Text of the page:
A Financial Overview of 2015
Overall, 2015 was a lukewarm year for most Americans. As of December 2015, only 12.65% of Americans felt they were financially in a great position. Nearly the same amount of people, 11.06%, felt they were in a bad spot and that 2015 was a very hard year, financially. Over half of Americans, or 58.22%, were somewhere in the middle, either fair or good, but stated they had room for financial improvement. The remaining 18.08% felt that at the end of 2015, they were not in a good financial position and it had been a year of struggle.
When asked about financial regrets in 2015, nearly 40 percent of Americans (39.54%) stated they should have put more money into general savings. The second largest financial regret of 2015 was failing to stick to a set monthly budget (34.91%) followed not reducing or paying off debt (32.97%). Less than a quarter of Americans (24.05%) stated they had no financial regrets for 2015.
All of these numbers are slightly worse amongst Millennials. Amongst 24 to 34 year olds, 17.09% feel they were in a bad spot as of the end of 2015, with only 5.82% stating they were great, a significant difference from the national average. Millennials have the same leading financial regrets as the national responses, but in much higher numbers:
- 57.82% of Millennials wished they had put more money into general savings
- 50.18% of Millennials wished they had better followed a set monthly budget
- 42.91% of Millennials wished they had reduced or paid off more debt
Outlook and resolutions for 2016
American optimism towards finances in 2016 is somewhat reserved. Only 10.76% state it will be a great year and that their finances will be fine. Most Americans feel the year will be OK with some financial ups and downs (39.94%) or that it will be a good year and a year for some financial improvement (30.18%). About 1 in 5 Americans have a pessimistic outlook on their personal finances for 2016 stating it will either be a bad or very bad year with money continuing to be a struggle or that personal finances may worsen.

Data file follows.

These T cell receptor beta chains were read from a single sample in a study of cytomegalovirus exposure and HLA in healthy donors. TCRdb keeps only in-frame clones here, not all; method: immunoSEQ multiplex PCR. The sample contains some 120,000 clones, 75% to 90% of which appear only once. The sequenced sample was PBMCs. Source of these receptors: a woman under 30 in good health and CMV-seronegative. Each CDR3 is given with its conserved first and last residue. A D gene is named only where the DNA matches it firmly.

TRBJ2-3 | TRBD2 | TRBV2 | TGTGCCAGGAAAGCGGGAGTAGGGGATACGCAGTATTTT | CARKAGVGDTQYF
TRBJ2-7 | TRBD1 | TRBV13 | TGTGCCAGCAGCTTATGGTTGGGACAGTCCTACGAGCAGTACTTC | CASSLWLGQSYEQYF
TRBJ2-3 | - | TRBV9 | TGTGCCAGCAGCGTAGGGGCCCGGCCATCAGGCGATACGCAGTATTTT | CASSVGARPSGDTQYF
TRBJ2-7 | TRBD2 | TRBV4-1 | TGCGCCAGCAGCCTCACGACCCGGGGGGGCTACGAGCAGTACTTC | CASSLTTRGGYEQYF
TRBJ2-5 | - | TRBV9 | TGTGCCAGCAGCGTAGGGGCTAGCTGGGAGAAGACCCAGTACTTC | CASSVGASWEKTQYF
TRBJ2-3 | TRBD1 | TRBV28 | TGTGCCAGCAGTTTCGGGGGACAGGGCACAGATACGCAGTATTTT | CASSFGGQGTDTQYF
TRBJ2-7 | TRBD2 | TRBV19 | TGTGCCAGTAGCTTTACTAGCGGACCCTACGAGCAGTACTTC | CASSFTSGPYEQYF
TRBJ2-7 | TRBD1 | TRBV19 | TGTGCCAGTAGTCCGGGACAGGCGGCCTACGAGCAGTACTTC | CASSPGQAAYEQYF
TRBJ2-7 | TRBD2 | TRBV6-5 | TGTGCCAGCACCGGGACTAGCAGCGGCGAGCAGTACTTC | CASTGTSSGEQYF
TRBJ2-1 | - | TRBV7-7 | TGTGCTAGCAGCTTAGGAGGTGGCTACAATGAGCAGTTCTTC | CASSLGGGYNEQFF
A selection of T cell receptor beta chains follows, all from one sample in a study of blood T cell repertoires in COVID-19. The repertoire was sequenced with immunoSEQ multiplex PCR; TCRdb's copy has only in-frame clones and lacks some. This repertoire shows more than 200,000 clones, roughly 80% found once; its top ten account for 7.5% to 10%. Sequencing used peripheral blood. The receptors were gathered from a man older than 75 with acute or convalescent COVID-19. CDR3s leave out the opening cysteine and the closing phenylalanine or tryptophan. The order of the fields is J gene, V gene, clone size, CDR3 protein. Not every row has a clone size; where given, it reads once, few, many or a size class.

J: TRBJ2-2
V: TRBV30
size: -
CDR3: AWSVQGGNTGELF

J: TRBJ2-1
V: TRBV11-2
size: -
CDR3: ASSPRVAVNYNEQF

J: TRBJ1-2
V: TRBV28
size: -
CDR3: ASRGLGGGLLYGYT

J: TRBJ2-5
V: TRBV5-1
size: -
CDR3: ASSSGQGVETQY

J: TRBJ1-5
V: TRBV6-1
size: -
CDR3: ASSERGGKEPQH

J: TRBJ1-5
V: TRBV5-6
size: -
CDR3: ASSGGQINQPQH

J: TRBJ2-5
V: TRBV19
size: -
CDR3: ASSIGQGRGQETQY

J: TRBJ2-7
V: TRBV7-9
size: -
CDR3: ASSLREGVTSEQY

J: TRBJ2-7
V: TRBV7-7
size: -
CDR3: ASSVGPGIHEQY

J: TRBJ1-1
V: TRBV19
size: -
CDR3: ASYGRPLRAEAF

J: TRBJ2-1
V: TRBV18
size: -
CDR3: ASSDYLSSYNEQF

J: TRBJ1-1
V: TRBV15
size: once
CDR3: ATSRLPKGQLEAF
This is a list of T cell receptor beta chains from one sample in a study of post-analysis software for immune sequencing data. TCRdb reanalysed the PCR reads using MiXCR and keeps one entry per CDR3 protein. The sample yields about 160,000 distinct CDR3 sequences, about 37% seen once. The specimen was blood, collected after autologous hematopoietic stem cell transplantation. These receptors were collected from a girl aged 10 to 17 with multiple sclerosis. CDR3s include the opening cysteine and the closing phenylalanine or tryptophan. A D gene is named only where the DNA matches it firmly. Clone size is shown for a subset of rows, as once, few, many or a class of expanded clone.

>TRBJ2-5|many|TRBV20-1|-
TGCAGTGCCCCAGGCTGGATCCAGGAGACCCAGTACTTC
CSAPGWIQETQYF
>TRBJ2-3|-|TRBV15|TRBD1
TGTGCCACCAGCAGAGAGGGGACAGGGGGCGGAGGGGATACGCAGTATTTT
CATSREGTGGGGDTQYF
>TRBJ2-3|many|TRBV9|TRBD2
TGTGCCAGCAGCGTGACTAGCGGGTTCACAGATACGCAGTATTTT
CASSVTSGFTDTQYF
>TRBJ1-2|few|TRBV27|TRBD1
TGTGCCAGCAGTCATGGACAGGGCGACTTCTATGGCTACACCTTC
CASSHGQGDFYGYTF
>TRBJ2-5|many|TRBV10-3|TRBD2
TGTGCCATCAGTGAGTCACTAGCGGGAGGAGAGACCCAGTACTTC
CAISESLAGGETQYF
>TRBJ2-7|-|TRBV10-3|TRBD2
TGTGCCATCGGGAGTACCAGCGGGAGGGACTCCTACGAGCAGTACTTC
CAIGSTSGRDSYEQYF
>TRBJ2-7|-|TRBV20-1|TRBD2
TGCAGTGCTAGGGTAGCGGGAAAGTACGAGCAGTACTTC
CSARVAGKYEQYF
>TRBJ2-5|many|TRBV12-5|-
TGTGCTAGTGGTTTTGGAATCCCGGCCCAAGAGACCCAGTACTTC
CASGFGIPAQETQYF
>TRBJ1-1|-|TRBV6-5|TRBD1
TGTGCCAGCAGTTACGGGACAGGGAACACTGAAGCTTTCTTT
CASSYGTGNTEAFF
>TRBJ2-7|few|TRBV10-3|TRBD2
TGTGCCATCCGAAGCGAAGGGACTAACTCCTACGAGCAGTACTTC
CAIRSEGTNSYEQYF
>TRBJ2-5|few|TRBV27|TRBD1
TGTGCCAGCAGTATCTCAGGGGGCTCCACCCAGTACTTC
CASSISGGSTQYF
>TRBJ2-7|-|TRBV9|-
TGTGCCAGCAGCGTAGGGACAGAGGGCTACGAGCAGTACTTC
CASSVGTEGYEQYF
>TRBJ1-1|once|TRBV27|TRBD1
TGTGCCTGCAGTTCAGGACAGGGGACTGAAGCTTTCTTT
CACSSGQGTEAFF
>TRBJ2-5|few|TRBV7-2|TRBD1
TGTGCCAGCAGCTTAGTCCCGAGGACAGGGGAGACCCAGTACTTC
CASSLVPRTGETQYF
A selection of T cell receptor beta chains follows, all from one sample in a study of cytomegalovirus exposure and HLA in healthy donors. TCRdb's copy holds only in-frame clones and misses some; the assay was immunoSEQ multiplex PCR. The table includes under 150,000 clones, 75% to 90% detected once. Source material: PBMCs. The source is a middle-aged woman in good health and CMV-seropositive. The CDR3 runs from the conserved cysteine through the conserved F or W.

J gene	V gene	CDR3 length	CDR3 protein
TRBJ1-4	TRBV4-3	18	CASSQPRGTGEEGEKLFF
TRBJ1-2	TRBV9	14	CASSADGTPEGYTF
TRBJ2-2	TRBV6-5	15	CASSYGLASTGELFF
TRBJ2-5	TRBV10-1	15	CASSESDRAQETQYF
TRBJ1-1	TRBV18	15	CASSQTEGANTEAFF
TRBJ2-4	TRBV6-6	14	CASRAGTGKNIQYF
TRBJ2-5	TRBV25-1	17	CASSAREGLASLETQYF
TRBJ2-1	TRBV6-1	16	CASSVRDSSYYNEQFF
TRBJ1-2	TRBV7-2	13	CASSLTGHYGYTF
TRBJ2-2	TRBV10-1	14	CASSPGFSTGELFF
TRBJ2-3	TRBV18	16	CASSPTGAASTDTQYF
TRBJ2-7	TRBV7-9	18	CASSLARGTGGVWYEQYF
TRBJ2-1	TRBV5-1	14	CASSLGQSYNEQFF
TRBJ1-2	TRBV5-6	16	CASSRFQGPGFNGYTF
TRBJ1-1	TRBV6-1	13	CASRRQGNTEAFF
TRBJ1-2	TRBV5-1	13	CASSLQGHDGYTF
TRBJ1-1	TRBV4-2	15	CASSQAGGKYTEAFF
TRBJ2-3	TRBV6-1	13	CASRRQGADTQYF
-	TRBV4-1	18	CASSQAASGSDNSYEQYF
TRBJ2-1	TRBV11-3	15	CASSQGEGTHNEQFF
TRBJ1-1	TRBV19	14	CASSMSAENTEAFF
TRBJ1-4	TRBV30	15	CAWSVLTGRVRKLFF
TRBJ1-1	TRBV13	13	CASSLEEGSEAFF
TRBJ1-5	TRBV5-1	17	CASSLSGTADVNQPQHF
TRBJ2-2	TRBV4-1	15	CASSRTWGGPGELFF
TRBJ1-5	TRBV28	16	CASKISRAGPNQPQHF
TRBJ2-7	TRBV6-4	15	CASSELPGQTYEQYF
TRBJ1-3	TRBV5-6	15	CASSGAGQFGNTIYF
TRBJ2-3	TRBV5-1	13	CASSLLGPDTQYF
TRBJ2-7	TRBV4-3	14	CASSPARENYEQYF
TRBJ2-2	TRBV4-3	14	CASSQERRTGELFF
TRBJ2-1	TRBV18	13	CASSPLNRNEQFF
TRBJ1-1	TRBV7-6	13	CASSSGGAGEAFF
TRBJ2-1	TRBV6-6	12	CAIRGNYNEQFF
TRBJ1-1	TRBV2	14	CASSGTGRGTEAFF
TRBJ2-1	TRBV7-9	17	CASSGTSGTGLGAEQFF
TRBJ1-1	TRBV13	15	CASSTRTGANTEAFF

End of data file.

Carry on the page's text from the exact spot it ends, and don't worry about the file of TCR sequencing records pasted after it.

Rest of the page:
Financial goals are on nearly 85 percent (84.61%) of American’s New Year’s resolutions this year. Financial resolutions are in line with last year’s financial regrets. The leading financial resolution amongst Americans is putting more money into general savings with 44.42% including the selection. Reducing or paying off debt was the second most popular financial New Year’s goal with 41.98% having it on their resolutions list. Third, was sticking to a set monthly budget with 36.60% of Americans including it on their financial resolutions list for 2016.
While Millennials may have trailed fiscally in 2015 by having the most regrets, Millennials were substantially more likely to include financial resolutions in their New Year’s goals with 93.82% having at least one financial goal. Millennials stated not only did they wish to put more into savings (64.36%), stick to a set budget (49.45%), and reduce debt (48.36%), they also were more likely to include saving towards a large purchase (36.36%) and improving their credit score (38.91%) as part of their resolutions.
And the 2016 housing market?
Even though financial outlook is reserved amongst Americans, the housing market looks pretty positive for 2016. Of the total survey respondents 5.43% of Americans, expect to purchase a home in 2016. About one in five Americans (19.17%) said they may purchase a home depending on their financial situation and available opportunities. Within this pool of potential homebuyers in 2016, 37.85% will be first-time home buyers, of which almost 43% will be Millennials.
Based on the survey data, first-time home buyers will be largest home buyer group, followed closely by current homeowners looking to change homes (36.23%). Of potential homebuyers, 13.36% will be previous homeowners, now returning to the home buyer market. These numbers may include normally active homeowners in transition or homeowners who may have lost a home during the housing crisis. Because the housing 2015 marked the seventh year since the 2008 housing bubble that caused many foreclosures. This is significant as a foreclosure remains on your credit report for 7 years.
In terms of supply, 4.64% stated they plan to sell their homes in 2016. 14.40% may sell their homes depending on the situation. Based on these numbers, there may be more housing demand than there will be housing supply in 2016 creating a very competitive market for shoppers. With the recent increase in interest rates by the Fed, plus hot market competition, we may see some want-to-be homebuyers, priced out of the market, until at least supply, especially affordable starter homes, meet demand.
We will have to see if America sticks to its financial resolutions. Less than 1 in 4 of American’s completed all their resolutions last year. About 1 in 5 Americans state they, on average, last a week or less with resolutions and another third drop off before the first half of the year. Meaning about 20 percent of American’s may have already quit their financial resolutions as of this release!
The LendingTree 2016 New Year’s Financial Resolutions Survey was conducted online within the United States by SurveyMonkey on behalf of LendingTree between December 14 and December 17, 2015 among a sample of 2,008 Americans ages 25 and up.
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